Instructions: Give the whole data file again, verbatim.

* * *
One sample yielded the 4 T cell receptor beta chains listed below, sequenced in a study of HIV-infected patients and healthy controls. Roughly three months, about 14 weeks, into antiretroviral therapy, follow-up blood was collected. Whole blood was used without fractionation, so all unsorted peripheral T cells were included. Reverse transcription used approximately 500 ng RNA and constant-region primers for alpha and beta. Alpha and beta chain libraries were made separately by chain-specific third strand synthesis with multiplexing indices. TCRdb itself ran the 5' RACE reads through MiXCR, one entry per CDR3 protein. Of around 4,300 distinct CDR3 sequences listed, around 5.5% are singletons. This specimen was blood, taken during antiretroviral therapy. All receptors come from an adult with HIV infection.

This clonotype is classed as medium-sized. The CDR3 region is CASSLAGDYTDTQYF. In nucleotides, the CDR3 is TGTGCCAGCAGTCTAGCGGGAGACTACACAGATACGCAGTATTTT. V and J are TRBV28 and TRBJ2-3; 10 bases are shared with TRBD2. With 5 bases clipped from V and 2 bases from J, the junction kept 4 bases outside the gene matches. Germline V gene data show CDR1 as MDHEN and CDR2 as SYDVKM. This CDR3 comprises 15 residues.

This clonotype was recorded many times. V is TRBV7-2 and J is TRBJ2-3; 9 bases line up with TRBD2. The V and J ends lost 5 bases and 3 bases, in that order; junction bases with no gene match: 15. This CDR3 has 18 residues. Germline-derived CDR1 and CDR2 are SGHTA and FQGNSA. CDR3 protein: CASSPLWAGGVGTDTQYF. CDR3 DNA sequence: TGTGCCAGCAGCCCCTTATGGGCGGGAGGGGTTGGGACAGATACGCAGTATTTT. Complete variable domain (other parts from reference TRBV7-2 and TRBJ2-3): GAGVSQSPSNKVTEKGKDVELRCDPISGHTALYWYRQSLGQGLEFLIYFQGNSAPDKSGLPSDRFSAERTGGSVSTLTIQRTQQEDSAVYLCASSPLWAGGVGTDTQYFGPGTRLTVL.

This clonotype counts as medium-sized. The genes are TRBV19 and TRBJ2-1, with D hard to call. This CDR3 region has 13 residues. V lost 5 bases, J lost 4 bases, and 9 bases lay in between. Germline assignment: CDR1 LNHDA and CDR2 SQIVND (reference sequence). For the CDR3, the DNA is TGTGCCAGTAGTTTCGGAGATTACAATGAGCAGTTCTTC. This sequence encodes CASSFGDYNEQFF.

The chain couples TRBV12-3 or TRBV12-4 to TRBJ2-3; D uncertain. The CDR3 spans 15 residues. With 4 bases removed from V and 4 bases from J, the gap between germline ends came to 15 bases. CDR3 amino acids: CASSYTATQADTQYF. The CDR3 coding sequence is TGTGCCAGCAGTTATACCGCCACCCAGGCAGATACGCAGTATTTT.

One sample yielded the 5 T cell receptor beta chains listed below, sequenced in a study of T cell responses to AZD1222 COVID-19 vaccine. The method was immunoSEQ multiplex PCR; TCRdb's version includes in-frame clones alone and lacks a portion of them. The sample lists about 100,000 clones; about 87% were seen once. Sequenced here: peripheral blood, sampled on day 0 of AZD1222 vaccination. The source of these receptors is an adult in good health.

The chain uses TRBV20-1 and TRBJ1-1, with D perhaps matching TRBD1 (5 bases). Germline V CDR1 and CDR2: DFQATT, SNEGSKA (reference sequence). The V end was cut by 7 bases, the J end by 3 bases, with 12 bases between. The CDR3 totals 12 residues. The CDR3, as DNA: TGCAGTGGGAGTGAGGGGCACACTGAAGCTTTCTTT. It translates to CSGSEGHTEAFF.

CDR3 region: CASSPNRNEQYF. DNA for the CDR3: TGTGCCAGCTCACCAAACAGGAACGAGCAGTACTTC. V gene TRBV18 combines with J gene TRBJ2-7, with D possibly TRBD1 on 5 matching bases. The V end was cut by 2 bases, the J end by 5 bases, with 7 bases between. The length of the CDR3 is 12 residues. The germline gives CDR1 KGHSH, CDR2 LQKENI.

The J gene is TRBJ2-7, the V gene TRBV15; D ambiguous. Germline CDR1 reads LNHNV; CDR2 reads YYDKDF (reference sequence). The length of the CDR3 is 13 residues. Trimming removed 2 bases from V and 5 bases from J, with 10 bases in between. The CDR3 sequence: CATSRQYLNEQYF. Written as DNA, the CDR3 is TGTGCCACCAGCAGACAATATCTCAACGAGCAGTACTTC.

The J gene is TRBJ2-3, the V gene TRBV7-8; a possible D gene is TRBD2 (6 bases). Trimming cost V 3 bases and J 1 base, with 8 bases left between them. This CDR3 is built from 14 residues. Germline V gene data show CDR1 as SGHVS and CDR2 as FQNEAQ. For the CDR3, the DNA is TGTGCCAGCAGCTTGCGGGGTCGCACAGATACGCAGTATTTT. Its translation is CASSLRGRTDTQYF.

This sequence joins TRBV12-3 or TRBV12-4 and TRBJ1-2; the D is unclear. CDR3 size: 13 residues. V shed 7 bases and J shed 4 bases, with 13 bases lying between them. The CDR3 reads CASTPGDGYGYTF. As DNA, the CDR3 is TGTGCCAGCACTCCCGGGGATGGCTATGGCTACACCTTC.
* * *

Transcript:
One sample yielded the 4 T cell receptor beta chains listed below, sequenced in a study of HIV-infected patients and healthy controls. Roughly three months, about 14 weeks, into antiretroviral therapy, follow-up blood was collected. Whole blood was used without fractionation, so all unsorted peripheral T cells were included. Reverse transcription used approximately 500 ng RNA and constant-region primers for alpha and beta. Alpha and beta chain libraries were made separately by chain-specific third strand synthesis with multiplexing indices. TCRdb itself ran the 5' RACE reads through MiXCR, one entry per CDR3 protein. Of around 4,300 distinct CDR3 sequences listed, around 5.5% are singletons. This specimen was blood, taken during antiretroviral therapy. All receptors come from an adult with HIV infection.

This clonotype is classed as medium-sized. The CDR3 region is CASSLAGDYTDTQYF. In nucleotides, the CDR3 is TGTGCCAGCAGTCTAGCGGGAGACTACACAGATACGCAGTATTTT. V and J are TRBV28 and TRBJ2-3; 10 bases are shared with TRBD2. With 5 bases clipped from V and 2 bases from J, the junction kept 4 bases outside the gene matches. Germline V gene data show CDR1 as MDHEN and CDR2 as SYDVKM. This CDR3 comprises 15 residues.

This clonotype was recorded many times. V is TRBV7-2 and J is TRBJ2-3; 9 bases line up with TRBD2. The V and J ends lost 5 bases and 3 bases, in that order; junction bases with no gene match: 15. This CDR3 has 18 residues. Germline-derived CDR1 and CDR2 are SGHTA and FQGNSA. CDR3 protein: CASSPLWAGGVGTDTQYF. CDR3 DNA sequence: TGTGCCAGCAGCCCCTTATGGGCGGGAGGGGTTGGGACAGATACGCAGTATTTT. Complete variable domain (other parts from reference TRBV7-2 and TRBJ2-3): GAGVSQSPSNKVTEKGKDVELRCDPISGHTALYWYRQSLGQGLEFLIYFQGNSAPDKSGLPSDRFSAERTGGSVSTLTIQRTQQEDSAVYLCASSPLWAGGVGTDTQYFGPGTRLTVL.

This clonotype counts as medium-sized. The genes are TRBV19 and TRBJ2-1, with D hard to call. This CDR3 region has 13 residues. V lost 5 bases, J lost 4 bases, and 9 bases lay in between. Germline assignment: CDR1 LNHDA and CDR2 SQIVND (reference sequence). For the CDR3, the DNA is TGTGCCAGTAGTTTCGGAGATTACAATGAGCAGTTCTTC. This sequence encodes CASSFGDYNEQFF.

The chain couples TRBV12-3 or TRBV12-4 to TRBJ2-3; D uncertain. The CDR3 spans 15 residues. With 4 bases removed from V and 4 bases from J, the gap between germline ends came to 15 bases. CDR3 amino acids: CASSYTATQADTQYF. The CDR3 coding sequence is TGTGCCAGCAGTTATACCGCCACCCAGGCAGATACGCAGTATTTT.

One sample yielded the 5 T cell receptor beta chains listed below, sequenced in a study of T cell responses to AZD1222 COVID-19 vaccine. The method was immunoSEQ multiplex PCR; TCRdb's version includes in-frame clones alone and lacks a portion of them. The sample lists about 100,000 clones; about 87% were seen once. Sequenced here: peripheral blood, sampled on day 0 of AZD1222 vaccination. The source of these receptors is an adult in good health.

The chain uses TRBV20-1 and TRBJ1-1, with D perhaps matching TRBD1 (5 bases). Germline V CDR1 and CDR2: DFQATT, SNEGSKA (reference sequence). The V end was cut by 7 bases, the J end by 3 bases, with 12 bases between. The CDR3 totals 12 residues. The CDR3, as DNA: TGCAGTGGGAGTGAGGGGCACACTGAAGCTTTCTTT. It translates to CSGSEGHTEAFF.

CDR3 region: CASSPNRNEQYF. DNA for the CDR3: TGTGCCAGCTCACCAAACAGGAACGAGCAGTACTTC. V gene TRBV18 combines with J gene TRBJ2-7, with D possibly TRBD1 on 5 matching bases. The V end was cut by 2 bases, the J end by 5 bases, with 7 bases between. The length of the CDR3 is 12 residues. The germline gives CDR1 KGHSH, CDR2 LQKENI.

The J gene is TRBJ2-7, the V gene TRBV15; D ambiguous. Germline CDR1 reads LNHNV; CDR2 reads YYDKDF (reference sequence). The length of the CDR3 is 13 residues. Trimming removed 2 bases from V and 5 bases from J, with 10 bases in between. The CDR3 sequence: CATSRQYLNEQYF. Written as DNA, the CDR3 is TGTGCCACCAGCAGACAATATCTCAACGAGCAGTACTTC.

The J gene is TRBJ2-3, the V gene TRBV7-8; a possible D gene is TRBD2 (6 bases). Trimming cost V 3 bases and J 1 base, with 8 bases left between them. This CDR3 is built from 14 residues. Germline V gene data show CDR1 as SGHVS and CDR2 as FQNEAQ. For the CDR3, the DNA is TGTGCCAGCAGCTTGCGGGGTCGCACAGATACGCAGTATTTT. Its translation is CASSLRGRTDTQYF.

This sequence joins TRBV12-3 or TRBV12-4 and TRBJ1-2; the D is unclear. CDR3 size: 13 residues. V shed 7 bases and J shed 4 bases, with 13 bases lying between them. The CDR3 reads CASTPGDGYGYTF. As DNA, the CDR3 is TGTGCCAGCACTCCCGGGGATGGCTATGGCTACACCTTC.